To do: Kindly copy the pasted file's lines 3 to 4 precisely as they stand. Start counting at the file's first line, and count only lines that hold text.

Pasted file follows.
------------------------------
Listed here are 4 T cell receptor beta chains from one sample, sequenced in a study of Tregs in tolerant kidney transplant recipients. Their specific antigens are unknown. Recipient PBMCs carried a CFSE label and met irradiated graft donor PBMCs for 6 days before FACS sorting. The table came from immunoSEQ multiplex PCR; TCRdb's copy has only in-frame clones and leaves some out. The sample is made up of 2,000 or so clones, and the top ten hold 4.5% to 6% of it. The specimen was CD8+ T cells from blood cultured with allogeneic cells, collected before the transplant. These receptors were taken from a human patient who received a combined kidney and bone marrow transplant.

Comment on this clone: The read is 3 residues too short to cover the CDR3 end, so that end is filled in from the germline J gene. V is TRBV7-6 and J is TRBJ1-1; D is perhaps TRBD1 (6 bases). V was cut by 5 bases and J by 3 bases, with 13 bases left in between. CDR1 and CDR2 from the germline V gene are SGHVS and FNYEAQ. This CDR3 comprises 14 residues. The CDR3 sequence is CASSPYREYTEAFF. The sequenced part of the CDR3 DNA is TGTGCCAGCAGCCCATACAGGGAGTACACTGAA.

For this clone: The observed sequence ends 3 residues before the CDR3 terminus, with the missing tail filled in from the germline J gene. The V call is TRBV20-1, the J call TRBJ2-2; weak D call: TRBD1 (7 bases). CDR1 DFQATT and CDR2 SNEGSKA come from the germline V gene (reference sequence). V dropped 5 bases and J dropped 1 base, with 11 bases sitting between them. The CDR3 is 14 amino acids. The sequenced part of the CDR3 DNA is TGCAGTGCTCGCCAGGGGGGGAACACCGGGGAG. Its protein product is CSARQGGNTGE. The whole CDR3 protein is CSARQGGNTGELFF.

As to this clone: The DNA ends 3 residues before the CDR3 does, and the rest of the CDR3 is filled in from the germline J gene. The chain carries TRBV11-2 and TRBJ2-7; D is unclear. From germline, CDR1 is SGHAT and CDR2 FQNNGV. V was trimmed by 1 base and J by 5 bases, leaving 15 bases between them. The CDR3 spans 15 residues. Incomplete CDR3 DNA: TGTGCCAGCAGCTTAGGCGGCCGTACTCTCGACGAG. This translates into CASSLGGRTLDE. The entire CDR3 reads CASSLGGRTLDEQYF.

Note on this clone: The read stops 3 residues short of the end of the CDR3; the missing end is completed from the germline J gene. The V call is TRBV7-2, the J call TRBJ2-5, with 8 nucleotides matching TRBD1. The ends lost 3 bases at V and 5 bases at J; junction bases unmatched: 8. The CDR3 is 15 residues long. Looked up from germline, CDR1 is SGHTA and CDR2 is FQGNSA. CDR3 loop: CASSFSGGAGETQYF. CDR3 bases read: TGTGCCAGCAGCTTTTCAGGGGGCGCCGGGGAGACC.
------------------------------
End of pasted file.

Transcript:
For this clone: The observed sequence ends 3 residues before the CDR3 terminus, with the missing tail filled in from the germline J gene. The V call is TRBV20-1, the J call TRBJ2-2; weak D call: TRBD1 (7 bases). CDR1 DFQATT and CDR2 SNEGSKA come from the germline V gene (reference sequence). V dropped 5 bases and J dropped 1 base, with 11 bases sitting between them. The CDR3 is 14 amino acids. The sequenced part of the CDR3 DNA is TGCAGTGCTCGCCAGGGGGGGAACACCGGGGAG. Its protein product is CSARQGGNTGE. The whole CDR3 protein is CSARQGGNTGELFF.

As to this clone: The DNA ends 3 residues before the CDR3 does, and the rest of the CDR3 is filled in from the germline J gene. The chain carries TRBV11-2 and TRBJ2-7; D is unclear. From germline, CDR1 is SGHAT and CDR2 FQNNGV. V was trimmed by 1 base and J by 5 bases, leaving 15 bases between them. The CDR3 spans 15 residues. Incomplete CDR3 DNA: TGTGCCAGCAGCTTAGGCGGCCGTACTCTCGACGAG. This translates into CASSLGGRTLDE. The entire CDR3 reads CASSLGGRTLDEQYF.